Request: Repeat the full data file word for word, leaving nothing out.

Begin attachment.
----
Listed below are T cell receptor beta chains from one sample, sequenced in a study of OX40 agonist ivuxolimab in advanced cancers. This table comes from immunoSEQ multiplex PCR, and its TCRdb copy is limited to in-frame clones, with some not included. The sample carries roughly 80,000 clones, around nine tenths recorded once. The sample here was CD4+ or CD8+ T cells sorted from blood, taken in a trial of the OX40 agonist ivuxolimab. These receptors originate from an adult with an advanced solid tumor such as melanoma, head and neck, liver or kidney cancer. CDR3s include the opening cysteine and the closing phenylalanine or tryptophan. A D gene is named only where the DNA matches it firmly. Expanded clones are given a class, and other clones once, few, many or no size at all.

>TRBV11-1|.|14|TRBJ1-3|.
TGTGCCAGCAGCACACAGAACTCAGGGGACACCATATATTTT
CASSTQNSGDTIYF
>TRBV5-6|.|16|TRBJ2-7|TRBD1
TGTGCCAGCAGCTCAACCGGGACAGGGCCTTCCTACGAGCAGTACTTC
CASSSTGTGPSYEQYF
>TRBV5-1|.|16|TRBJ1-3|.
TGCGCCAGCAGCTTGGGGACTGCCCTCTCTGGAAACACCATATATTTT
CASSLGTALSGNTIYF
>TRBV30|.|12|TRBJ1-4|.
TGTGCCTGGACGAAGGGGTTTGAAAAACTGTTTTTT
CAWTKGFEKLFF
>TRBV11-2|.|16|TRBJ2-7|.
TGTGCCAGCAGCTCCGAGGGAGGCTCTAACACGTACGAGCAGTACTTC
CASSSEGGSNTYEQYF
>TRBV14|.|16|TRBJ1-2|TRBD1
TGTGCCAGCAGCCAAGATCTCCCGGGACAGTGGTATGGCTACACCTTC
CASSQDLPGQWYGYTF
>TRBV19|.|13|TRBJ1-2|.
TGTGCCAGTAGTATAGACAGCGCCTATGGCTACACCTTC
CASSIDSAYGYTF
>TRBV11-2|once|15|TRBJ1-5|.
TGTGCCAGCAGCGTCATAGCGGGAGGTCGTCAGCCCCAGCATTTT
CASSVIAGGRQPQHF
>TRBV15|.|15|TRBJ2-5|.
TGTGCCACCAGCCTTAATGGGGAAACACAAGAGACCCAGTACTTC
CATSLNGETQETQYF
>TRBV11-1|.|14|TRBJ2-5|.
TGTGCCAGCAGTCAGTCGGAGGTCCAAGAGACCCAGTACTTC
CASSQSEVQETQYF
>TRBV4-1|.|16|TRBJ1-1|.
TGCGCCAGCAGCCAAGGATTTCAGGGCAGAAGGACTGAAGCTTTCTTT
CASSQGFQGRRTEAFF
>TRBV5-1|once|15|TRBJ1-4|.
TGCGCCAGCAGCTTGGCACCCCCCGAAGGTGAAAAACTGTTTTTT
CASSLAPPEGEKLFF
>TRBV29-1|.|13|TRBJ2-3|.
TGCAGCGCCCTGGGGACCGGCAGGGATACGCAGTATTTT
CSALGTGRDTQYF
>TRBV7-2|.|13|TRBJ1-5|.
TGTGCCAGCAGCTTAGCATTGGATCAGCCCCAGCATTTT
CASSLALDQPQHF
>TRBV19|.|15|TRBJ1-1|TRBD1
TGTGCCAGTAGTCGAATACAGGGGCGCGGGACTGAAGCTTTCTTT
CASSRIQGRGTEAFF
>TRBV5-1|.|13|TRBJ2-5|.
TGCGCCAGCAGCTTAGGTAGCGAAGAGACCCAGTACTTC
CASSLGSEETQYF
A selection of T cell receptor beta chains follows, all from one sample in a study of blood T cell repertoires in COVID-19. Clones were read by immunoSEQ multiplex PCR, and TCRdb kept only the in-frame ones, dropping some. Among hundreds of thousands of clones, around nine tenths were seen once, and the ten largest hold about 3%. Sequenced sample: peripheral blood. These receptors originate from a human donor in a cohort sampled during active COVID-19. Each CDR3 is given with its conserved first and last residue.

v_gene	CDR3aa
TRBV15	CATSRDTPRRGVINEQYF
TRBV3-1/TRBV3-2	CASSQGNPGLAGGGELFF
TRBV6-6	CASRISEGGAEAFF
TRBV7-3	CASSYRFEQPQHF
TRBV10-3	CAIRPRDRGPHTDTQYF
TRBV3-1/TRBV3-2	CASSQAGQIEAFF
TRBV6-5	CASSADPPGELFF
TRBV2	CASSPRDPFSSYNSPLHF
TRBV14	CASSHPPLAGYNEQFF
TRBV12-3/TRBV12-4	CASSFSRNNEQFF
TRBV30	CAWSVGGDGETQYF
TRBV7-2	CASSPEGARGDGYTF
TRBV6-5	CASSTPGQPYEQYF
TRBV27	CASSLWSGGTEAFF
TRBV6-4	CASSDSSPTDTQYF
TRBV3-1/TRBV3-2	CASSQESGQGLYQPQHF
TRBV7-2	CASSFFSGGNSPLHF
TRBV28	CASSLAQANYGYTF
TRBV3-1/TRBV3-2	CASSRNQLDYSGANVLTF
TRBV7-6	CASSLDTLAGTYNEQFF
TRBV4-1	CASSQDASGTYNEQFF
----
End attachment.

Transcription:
Listed below are T cell receptor beta chains from one sample, sequenced in a study of OX40 agonist ivuxolimab in advanced cancers. This table comes from immunoSEQ multiplex PCR, and its TCRdb copy is limited to in-frame clones, with some not included. The sample carries roughly 80,000 clones, around nine tenths recorded once. The sample here was CD4+ or CD8+ T cells sorted from blood, taken in a trial of the OX40 agonist ivuxolimab. These receptors originate from an adult with an advanced solid tumor such as melanoma, head and neck, liver or kidney cancer. CDR3s include the opening cysteine and the closing phenylalanine or tryptophan. A D gene is named only where the DNA matches it firmly. Expanded clones are given a class, and other clones once, few, many or no size at all.

>TRBV11-1|.|14|TRBJ1-3|.
TGTGCCAGCAGCACACAGAACTCAGGGGACACCATATATTTT
CASSTQNSGDTIYF
>TRBV5-6|.|16|TRBJ2-7|TRBD1
TGTGCCAGCAGCTCAACCGGGACAGGGCCTTCCTACGAGCAGTACTTC
CASSSTGTGPSYEQYF
>TRBV5-1|.|16|TRBJ1-3|.
TGCGCCAGCAGCTTGGGGACTGCCCTCTCTGGAAACACCATATATTTT
CASSLGTALSGNTIYF
>TRBV30|.|12|TRBJ1-4|.
TGTGCCTGGACGAAGGGGTTTGAAAAACTGTTTTTT
CAWTKGFEKLFF
>TRBV11-2|.|16|TRBJ2-7|.
TGTGCCAGCAGCTCCGAGGGAGGCTCTAACACGTACGAGCAGTACTTC
CASSSEGGSNTYEQYF
>TRBV14|.|16|TRBJ1-2|TRBD1
TGTGCCAGCAGCCAAGATCTCCCGGGACAGTGGTATGGCTACACCTTC
CASSQDLPGQWYGYTF
>TRBV19|.|13|TRBJ1-2|.
TGTGCCAGTAGTATAGACAGCGCCTATGGCTACACCTTC
CASSIDSAYGYTF
>TRBV11-2|once|15|TRBJ1-5|.
TGTGCCAGCAGCGTCATAGCGGGAGGTCGTCAGCCCCAGCATTTT
CASSVIAGGRQPQHF
>TRBV15|.|15|TRBJ2-5|.
TGTGCCACCAGCCTTAATGGGGAAACACAAGAGACCCAGTACTTC
CATSLNGETQETQYF
>TRBV11-1|.|14|TRBJ2-5|.
TGTGCCAGCAGTCAGTCGGAGGTCCAAGAGACCCAGTACTTC
CASSQSEVQETQYF
>TRBV4-1|.|16|TRBJ1-1|.
TGCGCCAGCAGCCAAGGATTTCAGGGCAGAAGGACTGAAGCTTTCTTT
CASSQGFQGRRTEAFF
>TRBV5-1|once|15|TRBJ1-4|.
TGCGCCAGCAGCTTGGCACCCCCCGAAGGTGAAAAACTGTTTTTT
CASSLAPPEGEKLFF
>TRBV29-1|.|13|TRBJ2-3|.
TGCAGCGCCCTGGGGACCGGCAGGGATACGCAGTATTTT
CSALGTGRDTQYF
>TRBV7-2|.|13|TRBJ1-5|.
TGTGCCAGCAGCTTAGCATTGGATCAGCCCCAGCATTTT
CASSLALDQPQHF
>TRBV19|.|15|TRBJ1-1|TRBD1
TGTGCCAGTAGTCGAATACAGGGGCGCGGGACTGAAGCTTTCTTT
CASSRIQGRGTEAFF
>TRBV5-1|.|13|TRBJ2-5|.
TGCGCCAGCAGCTTAGGTAGCGAAGAGACCCAGTACTTC
CASSLGSEETQYF
A selection of T cell receptor beta chains follows, all from one sample in a study of blood T cell repertoires in COVID-19. Clones were read by immunoSEQ multiplex PCR, and TCRdb kept only the in-frame ones, dropping some. Among hundreds of thousands of clones, around nine tenths were seen once, and the ten largest hold about 3%. Sequenced sample: peripheral blood. These receptors originate from a human donor in a cohort sampled during active COVID-19. Each CDR3 is given with its conserved first and last residue.

v_gene	CDR3aa
TRBV15	CATSRDTPRRGVINEQYF
TRBV3-1/TRBV3-2	CASSQGNPGLAGGGELFF
TRBV6-6	CASRISEGGAEAFF
TRBV7-3	CASSYRFEQPQHF
TRBV10-3	CAIRPRDRGPHTDTQYF
TRBV3-1/TRBV3-2	CASSQAGQIEAFF
TRBV6-5	CASSADPPGELFF
TRBV2	CASSPRDPFSSYNSPLHF
TRBV14	CASSHPPLAGYNEQFF
TRBV12-3/TRBV12-4	CASSFSRNNEQFF
TRBV30	CAWSVGGDGETQYF
TRBV7-2	CASSPEGARGDGYTF
TRBV6-5	CASSTPGQPYEQYF
TRBV27	CASSLWSGGTEAFF
TRBV6-4	CASSDSSPTDTQYF
TRBV3-1/TRBV3-2	CASSQESGQGLYQPQHF
TRBV7-2	CASSFFSGGNSPLHF
TRBV28	CASSLAQANYGYTF
TRBV3-1/TRBV3-2	CASSRNQLDYSGANVLTF
TRBV7-6	CASSLDTLAGTYNEQFF
TRBV4-1	CASSQDASGTYNEQFF